ZTE replaces top exec, possibly to placate Trump
Beijing — ZTE, the Chinese telecom company that’s become a focal point of the nation’s trade dispute with the US, has replaced one of its most powerful executives in a move that may signal efforts to placate American demands.
Tian Dongfang, a ZTE non-executive director who’s also chief of a think-tank under the China Aerospace Science and Technology Corporation, has already assumed the role of party secretary, people familiar with matter said, asking not to be named talking about internal decisions. He replaces Fan Qingfeng in a position that’s considered the ultimate responsibility in an era when Chinese President Xi Jinping has called for the Communist Party to lead in all things.
China is trying to convince the US to lift a seven-year ban on ZTE’s purchases of vital American technology, imposed in April for breaching terms of a settlement over sanction-breaking sales to Iran. US President Donald Trump said last week that the US would allow ZTE to resume business — provided it pay a $1.3bn fine and change its management and board. It’s unclear, however, if Tian’s appointment is intended to appease Washington, where opinions are divided on whether to let ZTE off the hook.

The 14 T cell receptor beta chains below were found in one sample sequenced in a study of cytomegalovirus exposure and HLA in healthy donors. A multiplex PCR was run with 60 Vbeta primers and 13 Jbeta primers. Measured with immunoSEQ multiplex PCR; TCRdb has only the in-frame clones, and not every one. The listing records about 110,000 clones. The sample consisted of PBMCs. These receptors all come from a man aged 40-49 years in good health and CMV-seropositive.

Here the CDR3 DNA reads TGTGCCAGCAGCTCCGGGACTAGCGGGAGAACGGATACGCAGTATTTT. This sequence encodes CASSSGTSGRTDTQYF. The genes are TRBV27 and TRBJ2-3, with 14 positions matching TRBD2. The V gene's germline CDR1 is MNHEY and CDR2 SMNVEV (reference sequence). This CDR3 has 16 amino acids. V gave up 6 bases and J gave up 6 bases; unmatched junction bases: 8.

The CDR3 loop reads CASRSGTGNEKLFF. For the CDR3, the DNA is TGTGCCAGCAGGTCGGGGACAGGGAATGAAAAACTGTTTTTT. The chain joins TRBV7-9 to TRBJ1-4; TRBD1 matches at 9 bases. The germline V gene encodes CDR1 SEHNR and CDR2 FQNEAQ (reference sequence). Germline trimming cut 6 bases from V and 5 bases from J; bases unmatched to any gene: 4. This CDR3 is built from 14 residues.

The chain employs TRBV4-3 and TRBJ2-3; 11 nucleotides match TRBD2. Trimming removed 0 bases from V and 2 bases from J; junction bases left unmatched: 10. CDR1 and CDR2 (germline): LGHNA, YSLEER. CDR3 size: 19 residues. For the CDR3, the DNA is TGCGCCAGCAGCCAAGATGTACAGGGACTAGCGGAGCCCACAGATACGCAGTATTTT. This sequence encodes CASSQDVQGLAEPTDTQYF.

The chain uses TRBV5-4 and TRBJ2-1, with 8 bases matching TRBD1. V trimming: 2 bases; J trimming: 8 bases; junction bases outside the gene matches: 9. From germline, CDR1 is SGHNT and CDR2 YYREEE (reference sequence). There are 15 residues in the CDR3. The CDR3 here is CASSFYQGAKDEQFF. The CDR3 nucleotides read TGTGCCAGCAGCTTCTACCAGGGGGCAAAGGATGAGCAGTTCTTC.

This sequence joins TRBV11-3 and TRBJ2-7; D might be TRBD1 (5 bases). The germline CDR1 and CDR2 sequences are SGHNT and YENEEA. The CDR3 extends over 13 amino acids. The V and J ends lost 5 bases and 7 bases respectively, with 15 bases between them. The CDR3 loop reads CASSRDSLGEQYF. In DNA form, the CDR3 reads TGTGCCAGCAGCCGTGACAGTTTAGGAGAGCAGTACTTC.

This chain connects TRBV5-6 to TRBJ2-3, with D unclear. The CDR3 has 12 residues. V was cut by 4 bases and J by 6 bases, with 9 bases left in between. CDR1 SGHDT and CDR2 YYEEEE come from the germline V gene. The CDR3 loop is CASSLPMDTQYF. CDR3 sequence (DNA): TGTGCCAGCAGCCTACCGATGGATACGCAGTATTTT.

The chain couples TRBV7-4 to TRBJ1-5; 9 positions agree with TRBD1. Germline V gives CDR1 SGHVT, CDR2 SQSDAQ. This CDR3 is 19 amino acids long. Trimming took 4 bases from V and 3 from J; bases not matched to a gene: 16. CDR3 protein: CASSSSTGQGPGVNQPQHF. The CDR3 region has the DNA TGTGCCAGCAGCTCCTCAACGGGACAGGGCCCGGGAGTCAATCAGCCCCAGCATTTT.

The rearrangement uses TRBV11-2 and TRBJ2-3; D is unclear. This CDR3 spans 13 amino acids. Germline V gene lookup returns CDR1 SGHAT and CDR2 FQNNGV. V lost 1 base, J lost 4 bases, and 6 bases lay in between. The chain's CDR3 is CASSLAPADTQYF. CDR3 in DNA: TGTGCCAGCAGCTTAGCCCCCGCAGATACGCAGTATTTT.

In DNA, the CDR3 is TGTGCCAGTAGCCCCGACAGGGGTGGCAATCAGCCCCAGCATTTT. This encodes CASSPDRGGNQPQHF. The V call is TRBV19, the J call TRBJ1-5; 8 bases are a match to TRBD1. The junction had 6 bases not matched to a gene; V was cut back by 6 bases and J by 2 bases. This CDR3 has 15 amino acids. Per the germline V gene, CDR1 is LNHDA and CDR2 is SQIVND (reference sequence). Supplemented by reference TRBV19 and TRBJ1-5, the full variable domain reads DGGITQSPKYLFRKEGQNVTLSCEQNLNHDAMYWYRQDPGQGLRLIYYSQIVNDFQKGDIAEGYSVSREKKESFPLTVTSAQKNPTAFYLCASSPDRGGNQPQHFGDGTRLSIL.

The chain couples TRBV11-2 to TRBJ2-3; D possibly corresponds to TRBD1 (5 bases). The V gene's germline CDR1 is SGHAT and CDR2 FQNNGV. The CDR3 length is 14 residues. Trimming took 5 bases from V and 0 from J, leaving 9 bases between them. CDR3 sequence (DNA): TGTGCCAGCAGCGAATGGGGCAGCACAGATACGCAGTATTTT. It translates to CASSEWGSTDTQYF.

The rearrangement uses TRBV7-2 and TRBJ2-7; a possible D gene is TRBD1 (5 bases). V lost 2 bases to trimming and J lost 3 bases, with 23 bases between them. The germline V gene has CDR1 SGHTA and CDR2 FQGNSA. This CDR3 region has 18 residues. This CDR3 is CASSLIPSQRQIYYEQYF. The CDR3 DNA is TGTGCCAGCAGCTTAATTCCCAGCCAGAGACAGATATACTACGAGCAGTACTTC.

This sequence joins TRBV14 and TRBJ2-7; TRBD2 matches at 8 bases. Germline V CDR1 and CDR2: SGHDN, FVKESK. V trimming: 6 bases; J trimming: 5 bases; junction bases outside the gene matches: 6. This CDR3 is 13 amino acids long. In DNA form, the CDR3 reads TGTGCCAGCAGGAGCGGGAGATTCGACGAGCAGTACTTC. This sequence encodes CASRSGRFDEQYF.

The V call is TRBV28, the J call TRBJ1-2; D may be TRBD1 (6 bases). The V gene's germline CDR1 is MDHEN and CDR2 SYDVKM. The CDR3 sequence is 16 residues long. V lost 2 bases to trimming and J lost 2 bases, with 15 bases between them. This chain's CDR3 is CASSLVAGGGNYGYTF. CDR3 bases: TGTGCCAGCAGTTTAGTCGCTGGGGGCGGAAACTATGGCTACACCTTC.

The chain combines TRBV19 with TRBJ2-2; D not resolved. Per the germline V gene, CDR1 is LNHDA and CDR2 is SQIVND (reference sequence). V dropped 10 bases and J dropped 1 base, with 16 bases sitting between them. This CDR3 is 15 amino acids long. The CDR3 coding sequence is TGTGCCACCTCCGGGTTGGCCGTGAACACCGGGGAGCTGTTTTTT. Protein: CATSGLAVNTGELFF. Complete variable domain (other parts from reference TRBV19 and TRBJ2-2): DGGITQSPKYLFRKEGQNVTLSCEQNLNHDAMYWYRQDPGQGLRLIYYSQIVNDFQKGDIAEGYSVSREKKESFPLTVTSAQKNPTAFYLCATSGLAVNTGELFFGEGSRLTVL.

The dispute is now entangled in a trade dispute between the world’s two largest economies. The moratorium has all but mothballed China’s second-largest telecoms gear maker because it depends on US components — such as Qualcomm chips — to build its smartphones and networking equipment.
A spokesperson for ZTE didn’t respond to repeated calls or messages seeking comment.
Several US politicians have agitated to keep the ban in place, fearful of China’s growing prowess and in retaliation for what they call years of technology theft. Chinese government officials are now undertaking negotiations on behalf of ZTE and the company, which doesn’t have much influence in the process, will have to accept the terms of any settlement reached between Beijing and Washington.
Shenzhen-based ZTE is already hurting, and is said to be estimating losses of at least 20-billion yuan ($3.1bn) as clients pull out of deals and expenses mount. The company, however, is hopeful of striking a deal soon and already has a plan in place — dubbed "T0" — to swing idled factories into action within hours once the suspension is lifted.
— With assistance from David Ramli